No one knows G.I. Joe toys like CJ Stunkard of Stunk’s Stage. Luckily, CJ has taken an in-depth look at the new line of toys based on G.I. Joe: The Rise of Cobra and you can read the articles right here at Pop Culture Zoo. Check back each day to read about what you’ll want to pick up and avoid in order to re-create the movie in your own home. Thank you, CJ!
In my previous article, I gave an overview of the single-carded figure assortment from the G.I. Joe: The Rise of Cobra line. Below I will give brief thoughts on the first half-dozen figures, highlighting strengths and weakness of each. Tomorrow I will do the same with the latter half.
If G.I. Joe has an iconic member, it’s likely Snake Eyes–the character who I believe has had more multiple versions released than any other member of not only the Joe team, but the entire mythos. Snake Eyes is an immensely important figure to the G.I. Joe brand and this version is a fine offering from the movie line. His only major drawback is the lack of Timber, but if I am not mistaken, future versions will include the fabled wolf sidekick as a pack-in. Snake Eyes is thin, without bulky vests or armor, allowing for incredible pose-ability. He also features a fantastic zipline for his firing weapon, and a great backpack with sheath-sleeves for his swords. Snake Eyes is pretty stellar.
While I know “Accelerator Suit” Duke is getting all the love in the promotional materials for the film, this “Desert Ambush” Conrad Hauser version of the figure is the one that most adult fans will want to pick up. He is fantastic. Between his realistic weaponry, highly detailed night-vision helmet, and semi-realistic dogtag, this Duke is THE version for old school fans, hands-down, He’s a great figure.
Me likey the Baroness. I always have. For some young boys it’s the White Queen, for others Catwoman; but for me, the villainous vixen who stole my heart was the Baroness. I’ve always had a thing for her, and I don’t think that will ever change—in fact, part of me still feels that the Baroness is real, and she is Monica Bellucci. Paramount apparently didn’t agree, and they got Sienna Miller for the films, a fact about which I am on the fence. Regardless of the casting, I like the figure. Perhaps it’s just my love of the character; but I love this toy. Holes in the Baroness’ hips allow one to attach her handguns (as seen in numerous promotional materials), which is a cool bonus, as are her cool extra accessories—an opening M.A.R.S. briefcase and a cool grappling hook device as well. As if all that were not enough, her glasses are removable, and her oversized shooting weapon seems appropriate for an in-scale missile launcher.
If every line needs to have one low point, this one’s is either Storm Shadow or Heavy Duty. Luckily we know that each of these characters is going to receive the multiple-version treatment, and I am hoping that later releases make up for the initial shortcomings of these first ones. While Storm Shadow looks great and features a bevy of accessories, he lacks in the articulation department due to his jacket essentially blocking hip movement. Finding this out initially, I cut the front slit of his cloak to enable more movement, but it was still disappointing. For a ninja, this version of Storm Shadow has a surprisingly obtrusive outfit. As if this weren’t frustrating enough, his backpack is nonremovable, so the figure’s ability to be used in vehicles is also limited; and as I mentioned in my previous article, his shooting weapon looks stupid. Overall, he’s a b it of a disappointment.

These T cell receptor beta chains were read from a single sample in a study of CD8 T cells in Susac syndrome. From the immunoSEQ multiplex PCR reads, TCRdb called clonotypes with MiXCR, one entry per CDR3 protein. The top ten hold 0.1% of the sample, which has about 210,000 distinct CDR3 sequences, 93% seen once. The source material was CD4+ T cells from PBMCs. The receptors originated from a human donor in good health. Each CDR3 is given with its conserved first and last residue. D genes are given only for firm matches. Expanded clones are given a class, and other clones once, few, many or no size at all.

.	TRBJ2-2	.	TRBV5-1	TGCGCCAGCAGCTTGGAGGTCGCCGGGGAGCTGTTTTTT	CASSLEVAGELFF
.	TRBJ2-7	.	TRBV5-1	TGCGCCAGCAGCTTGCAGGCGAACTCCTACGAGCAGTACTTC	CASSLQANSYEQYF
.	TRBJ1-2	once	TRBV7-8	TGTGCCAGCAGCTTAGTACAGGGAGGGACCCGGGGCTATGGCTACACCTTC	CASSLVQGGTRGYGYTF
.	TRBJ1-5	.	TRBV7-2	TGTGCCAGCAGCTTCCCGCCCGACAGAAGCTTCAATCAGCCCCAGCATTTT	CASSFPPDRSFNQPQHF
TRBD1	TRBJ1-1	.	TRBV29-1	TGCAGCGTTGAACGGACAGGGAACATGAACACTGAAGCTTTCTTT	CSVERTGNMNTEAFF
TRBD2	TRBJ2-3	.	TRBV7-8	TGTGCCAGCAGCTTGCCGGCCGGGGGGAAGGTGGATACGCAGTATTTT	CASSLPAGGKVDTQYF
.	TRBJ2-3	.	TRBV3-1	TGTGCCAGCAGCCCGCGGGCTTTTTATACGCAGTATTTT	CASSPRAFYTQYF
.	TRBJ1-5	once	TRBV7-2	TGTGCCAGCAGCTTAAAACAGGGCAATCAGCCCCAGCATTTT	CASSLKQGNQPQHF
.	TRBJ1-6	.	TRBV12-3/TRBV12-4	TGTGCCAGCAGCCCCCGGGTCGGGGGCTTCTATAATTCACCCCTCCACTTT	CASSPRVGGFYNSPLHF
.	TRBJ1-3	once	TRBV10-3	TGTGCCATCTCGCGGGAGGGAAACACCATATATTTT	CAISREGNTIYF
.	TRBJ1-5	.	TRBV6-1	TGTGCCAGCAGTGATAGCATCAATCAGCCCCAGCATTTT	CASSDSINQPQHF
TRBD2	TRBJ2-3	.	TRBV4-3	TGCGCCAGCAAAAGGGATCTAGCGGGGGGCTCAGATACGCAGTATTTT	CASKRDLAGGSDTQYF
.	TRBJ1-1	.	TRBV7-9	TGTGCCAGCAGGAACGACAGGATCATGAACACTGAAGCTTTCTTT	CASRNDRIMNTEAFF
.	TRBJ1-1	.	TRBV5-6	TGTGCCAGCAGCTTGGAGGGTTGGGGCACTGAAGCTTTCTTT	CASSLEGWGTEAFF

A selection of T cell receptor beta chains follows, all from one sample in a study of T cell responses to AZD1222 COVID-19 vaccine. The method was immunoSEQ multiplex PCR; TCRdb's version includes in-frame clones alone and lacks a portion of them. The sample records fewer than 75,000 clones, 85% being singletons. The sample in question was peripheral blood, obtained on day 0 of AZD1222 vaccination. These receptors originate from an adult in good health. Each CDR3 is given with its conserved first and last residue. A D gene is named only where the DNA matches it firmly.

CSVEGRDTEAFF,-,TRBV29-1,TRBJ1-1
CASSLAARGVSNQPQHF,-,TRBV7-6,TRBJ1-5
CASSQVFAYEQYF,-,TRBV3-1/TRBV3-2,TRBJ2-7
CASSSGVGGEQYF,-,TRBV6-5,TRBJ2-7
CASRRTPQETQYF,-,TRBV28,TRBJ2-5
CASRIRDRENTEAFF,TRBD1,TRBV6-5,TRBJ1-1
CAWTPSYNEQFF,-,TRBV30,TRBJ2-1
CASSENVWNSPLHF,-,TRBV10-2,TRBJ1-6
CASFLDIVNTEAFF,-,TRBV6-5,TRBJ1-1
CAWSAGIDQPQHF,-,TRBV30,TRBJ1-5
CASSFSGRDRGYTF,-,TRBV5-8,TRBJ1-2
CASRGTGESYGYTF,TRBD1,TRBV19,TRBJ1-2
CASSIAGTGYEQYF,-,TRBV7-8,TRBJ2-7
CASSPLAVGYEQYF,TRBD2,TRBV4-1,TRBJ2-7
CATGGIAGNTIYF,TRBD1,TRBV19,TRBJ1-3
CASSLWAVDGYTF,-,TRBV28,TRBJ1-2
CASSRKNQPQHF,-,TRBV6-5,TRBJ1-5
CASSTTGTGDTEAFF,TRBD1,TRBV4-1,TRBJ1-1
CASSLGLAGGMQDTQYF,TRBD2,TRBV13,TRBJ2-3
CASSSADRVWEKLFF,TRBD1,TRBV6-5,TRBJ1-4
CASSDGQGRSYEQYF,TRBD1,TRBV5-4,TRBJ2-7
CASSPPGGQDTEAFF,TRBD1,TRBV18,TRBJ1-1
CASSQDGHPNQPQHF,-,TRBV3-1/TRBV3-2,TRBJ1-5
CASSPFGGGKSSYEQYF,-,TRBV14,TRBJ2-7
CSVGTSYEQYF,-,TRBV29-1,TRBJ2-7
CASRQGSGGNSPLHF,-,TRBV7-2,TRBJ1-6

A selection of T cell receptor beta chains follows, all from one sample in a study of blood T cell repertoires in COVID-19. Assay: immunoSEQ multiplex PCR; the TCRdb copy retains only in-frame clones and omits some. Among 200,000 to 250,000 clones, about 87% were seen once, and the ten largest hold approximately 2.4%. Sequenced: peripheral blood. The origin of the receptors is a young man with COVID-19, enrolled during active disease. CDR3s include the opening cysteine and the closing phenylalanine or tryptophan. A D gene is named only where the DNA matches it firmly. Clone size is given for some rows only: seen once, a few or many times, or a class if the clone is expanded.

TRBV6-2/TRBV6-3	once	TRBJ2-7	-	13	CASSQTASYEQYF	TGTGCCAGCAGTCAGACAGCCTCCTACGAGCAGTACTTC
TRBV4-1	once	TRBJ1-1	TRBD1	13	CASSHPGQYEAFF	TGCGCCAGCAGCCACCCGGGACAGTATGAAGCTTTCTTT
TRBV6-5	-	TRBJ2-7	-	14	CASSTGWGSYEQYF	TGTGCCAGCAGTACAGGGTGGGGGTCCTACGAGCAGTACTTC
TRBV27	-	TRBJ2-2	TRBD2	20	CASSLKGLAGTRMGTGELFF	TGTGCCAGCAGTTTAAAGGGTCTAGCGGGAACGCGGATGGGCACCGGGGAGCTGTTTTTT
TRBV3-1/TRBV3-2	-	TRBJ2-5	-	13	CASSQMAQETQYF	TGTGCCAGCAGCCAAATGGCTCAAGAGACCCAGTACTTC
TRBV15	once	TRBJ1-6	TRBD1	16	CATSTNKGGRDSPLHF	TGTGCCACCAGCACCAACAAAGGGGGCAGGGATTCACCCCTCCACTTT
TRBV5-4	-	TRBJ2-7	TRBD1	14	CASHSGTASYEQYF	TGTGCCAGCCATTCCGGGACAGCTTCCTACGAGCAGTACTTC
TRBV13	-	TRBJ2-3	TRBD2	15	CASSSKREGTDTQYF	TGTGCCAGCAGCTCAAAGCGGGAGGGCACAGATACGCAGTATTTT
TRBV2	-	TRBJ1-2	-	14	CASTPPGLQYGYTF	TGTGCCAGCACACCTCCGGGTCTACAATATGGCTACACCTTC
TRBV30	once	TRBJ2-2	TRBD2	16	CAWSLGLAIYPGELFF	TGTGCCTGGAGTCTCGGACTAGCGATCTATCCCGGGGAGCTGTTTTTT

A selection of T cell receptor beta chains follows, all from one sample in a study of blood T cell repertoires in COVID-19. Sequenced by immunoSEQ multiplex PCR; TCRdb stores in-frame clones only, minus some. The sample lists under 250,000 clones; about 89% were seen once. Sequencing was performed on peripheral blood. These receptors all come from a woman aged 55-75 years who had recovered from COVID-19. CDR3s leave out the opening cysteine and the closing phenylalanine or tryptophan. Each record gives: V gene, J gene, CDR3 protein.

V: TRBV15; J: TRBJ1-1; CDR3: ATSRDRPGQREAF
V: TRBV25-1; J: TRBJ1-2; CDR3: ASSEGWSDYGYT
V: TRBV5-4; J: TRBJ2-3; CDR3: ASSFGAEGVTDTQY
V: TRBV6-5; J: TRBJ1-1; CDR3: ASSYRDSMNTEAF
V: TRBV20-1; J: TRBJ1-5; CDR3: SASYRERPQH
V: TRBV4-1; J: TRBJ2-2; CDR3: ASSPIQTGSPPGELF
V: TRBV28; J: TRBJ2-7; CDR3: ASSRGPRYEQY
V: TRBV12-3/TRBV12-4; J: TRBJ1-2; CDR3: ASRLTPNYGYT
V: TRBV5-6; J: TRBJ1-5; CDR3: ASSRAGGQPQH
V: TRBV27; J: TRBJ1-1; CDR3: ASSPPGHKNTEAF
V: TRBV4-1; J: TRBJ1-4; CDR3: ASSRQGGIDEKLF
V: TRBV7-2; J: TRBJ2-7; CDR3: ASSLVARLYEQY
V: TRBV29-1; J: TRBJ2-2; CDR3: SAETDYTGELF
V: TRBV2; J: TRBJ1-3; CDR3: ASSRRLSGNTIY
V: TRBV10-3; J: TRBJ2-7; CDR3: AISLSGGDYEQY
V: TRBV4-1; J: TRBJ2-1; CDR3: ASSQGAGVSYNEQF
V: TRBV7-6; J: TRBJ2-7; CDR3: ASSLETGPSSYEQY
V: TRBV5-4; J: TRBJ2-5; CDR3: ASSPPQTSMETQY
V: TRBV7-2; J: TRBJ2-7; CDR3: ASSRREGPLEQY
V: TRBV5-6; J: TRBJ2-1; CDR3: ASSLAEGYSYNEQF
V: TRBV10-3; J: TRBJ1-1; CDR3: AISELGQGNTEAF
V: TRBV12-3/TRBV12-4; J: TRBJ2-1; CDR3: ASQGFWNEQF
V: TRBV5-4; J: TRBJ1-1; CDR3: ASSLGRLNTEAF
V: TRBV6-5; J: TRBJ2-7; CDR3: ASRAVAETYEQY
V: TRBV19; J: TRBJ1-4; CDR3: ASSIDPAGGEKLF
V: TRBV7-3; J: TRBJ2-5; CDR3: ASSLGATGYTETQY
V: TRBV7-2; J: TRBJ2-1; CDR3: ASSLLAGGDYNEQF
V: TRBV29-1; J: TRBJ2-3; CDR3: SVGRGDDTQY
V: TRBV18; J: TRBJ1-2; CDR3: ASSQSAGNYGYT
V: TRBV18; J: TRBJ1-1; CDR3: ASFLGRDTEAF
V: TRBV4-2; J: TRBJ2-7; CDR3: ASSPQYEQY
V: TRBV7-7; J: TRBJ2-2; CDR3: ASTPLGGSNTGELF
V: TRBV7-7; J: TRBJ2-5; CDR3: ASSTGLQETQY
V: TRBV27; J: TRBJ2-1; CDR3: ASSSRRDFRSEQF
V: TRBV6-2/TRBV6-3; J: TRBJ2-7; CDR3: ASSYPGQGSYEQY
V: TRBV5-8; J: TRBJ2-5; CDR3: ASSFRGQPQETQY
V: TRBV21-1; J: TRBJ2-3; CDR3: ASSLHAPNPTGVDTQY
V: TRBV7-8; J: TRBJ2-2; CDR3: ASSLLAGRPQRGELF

I am very unsure of my feelings on Destro. In part, I think the figure looks foolish with a silver-panted headsculpt as opposed to the killer faux-chrome one found on most recent Destro releases. As a longtime Joe fan, however, I do see some value in the choice. After all, the first Destro figure I ever received as a child had a similar painted headsculpt (the 1991-92 release), and I loved him as a kid; so perhaps my dislike of this recent choice is just my adult sensibilities taking precedence over a fairly unimportant aspect of the figure. The headsculpt issue aside, I totally dig this Destro. He has a cool, unique look among the other cobra soldiers; and even if one disliked the headsculpt as I did, the figure would still make a great decoy Destro or Destro Disciple or something like that. Holes in the figure’s legs allow his weapons to be attached, and his shoulder holster can hold a pistol as well—allowing fans to arm the weapons producer to the teeth.
I don’t know what motivated Hasbro or the film’s staff to design the Neo-Viper helmets as they did, but I hate them. The helmets and the armor just aren’t working for me—particularly given the extensive pre-existing helmet designs they could have used or slightly altered. That being said, I am not in love with this figure. He is redeemed from being a Storm-Shadow-level disappointment, however, thanks in part to his excellent accessories, including a backpack to which his two laser rifles can attach. Actually, as far as this figure is concerned, I am in love with the accessory aspect and apathetic toward the figure himself. So, he’s a bit of a wash for me.
Check in tomorrow for brief rundowns on the second half of this initial wave.